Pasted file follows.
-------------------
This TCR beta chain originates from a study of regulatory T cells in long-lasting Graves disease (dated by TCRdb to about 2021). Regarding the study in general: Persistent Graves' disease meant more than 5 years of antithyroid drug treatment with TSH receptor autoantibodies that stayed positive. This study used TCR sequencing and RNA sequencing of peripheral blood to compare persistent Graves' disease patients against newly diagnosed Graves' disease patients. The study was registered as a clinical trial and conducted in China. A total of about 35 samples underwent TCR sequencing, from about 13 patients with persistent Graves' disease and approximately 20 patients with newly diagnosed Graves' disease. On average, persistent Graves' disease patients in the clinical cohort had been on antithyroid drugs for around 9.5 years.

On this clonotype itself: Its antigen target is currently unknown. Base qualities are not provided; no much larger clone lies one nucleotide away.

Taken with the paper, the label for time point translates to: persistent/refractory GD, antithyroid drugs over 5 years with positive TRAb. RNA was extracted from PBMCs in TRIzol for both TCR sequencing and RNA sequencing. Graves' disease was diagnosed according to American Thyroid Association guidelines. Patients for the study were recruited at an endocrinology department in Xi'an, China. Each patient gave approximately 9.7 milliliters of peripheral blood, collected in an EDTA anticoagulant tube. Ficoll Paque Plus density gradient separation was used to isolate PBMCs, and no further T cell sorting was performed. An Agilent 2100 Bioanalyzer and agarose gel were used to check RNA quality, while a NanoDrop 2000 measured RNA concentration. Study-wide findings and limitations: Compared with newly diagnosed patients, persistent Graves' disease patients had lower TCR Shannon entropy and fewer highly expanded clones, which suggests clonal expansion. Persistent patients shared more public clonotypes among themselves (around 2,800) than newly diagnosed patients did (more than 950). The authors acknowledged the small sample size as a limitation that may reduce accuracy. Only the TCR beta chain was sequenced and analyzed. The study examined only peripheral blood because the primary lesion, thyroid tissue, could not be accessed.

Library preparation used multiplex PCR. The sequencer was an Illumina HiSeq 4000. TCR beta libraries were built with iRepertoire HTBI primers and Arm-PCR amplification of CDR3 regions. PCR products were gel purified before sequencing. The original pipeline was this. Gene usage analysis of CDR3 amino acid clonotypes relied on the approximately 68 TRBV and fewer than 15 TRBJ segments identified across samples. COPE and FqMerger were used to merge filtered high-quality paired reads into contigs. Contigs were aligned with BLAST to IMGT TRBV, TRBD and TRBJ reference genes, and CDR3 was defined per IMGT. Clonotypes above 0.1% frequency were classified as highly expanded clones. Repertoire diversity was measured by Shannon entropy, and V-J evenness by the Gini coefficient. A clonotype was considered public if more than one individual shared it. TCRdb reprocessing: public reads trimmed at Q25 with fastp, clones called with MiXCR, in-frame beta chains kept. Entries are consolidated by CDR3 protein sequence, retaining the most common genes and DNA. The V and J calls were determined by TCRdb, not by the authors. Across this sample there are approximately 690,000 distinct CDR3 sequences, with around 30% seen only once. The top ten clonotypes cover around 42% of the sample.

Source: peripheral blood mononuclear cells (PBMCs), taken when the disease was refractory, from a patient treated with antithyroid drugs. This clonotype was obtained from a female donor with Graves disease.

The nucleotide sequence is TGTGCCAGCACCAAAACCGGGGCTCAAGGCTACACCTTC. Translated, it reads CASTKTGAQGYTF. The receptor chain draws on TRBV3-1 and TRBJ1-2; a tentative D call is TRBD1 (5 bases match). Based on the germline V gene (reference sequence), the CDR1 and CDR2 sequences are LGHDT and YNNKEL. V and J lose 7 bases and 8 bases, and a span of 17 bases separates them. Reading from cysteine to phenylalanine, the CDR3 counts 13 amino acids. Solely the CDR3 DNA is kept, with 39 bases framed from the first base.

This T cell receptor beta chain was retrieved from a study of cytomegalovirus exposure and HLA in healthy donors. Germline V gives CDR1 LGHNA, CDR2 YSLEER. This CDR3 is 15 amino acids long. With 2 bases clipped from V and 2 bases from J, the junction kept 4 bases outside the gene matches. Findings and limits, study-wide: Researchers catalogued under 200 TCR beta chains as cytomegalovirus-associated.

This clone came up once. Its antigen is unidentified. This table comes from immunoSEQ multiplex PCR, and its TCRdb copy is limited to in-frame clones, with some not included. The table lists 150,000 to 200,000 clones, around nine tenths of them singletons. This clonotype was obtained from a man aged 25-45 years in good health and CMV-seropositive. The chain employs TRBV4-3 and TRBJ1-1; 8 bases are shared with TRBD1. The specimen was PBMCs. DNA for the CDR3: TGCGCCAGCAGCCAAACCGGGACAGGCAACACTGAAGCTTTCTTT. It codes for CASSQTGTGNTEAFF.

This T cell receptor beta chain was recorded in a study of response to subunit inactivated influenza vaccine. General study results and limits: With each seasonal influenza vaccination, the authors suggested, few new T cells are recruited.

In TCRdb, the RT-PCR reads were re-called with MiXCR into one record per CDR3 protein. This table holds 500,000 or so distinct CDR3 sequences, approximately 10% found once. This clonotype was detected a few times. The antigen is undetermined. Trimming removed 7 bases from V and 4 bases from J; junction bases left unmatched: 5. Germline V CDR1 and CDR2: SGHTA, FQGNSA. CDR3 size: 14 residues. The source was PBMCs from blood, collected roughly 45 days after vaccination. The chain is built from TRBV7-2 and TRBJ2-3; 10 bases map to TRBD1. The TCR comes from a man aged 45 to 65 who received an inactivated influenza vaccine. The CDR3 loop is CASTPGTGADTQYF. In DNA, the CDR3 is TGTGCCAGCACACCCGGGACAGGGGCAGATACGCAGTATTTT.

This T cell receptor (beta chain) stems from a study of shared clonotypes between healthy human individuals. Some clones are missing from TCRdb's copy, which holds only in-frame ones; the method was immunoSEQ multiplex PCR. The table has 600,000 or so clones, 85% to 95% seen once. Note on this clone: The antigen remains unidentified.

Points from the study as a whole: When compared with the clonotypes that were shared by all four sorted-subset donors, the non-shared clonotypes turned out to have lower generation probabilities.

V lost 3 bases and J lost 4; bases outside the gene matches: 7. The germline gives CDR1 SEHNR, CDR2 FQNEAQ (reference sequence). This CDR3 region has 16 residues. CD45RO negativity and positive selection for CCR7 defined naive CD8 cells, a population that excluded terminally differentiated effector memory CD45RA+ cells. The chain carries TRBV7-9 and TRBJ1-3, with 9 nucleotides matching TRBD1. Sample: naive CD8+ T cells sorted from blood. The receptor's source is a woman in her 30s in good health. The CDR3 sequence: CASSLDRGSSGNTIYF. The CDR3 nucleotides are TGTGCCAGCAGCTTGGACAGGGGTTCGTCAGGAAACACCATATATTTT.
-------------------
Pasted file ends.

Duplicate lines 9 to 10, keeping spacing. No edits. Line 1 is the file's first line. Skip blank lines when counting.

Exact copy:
This T cell receptor beta chain was recorded in a study of response to subunit inactivated influenza vaccine. General study results and limits: With each seasonal influenza vaccination, the authors suggested, few new T cells are recruited.

In TCRdb, the RT-PCR reads were re-called with MiXCR into one record per CDR3 protein. This table holds 500,000 or so distinct CDR3 sequences, approximately 10% found once. This clonotype was detected a few times. The antigen is undetermined. Trimming removed 7 bases from V and 4 bases from J; junction bases left unmatched: 5. Germline V CDR1 and CDR2: SGHTA, FQGNSA. CDR3 size: 14 residues. The source was PBMCs from blood, collected roughly 45 days after vaccination. The chain is built from TRBV7-2 and TRBJ2-3; 10 bases map to TRBD1. The TCR comes from a man aged 45 to 65 who received an inactivated influenza vaccine. The CDR3 loop is CASTPGTGADTQYF. In DNA, the CDR3 is TGTGCCAGCACACCCGGGACAGGGGCAGATACGCAGTATTTT.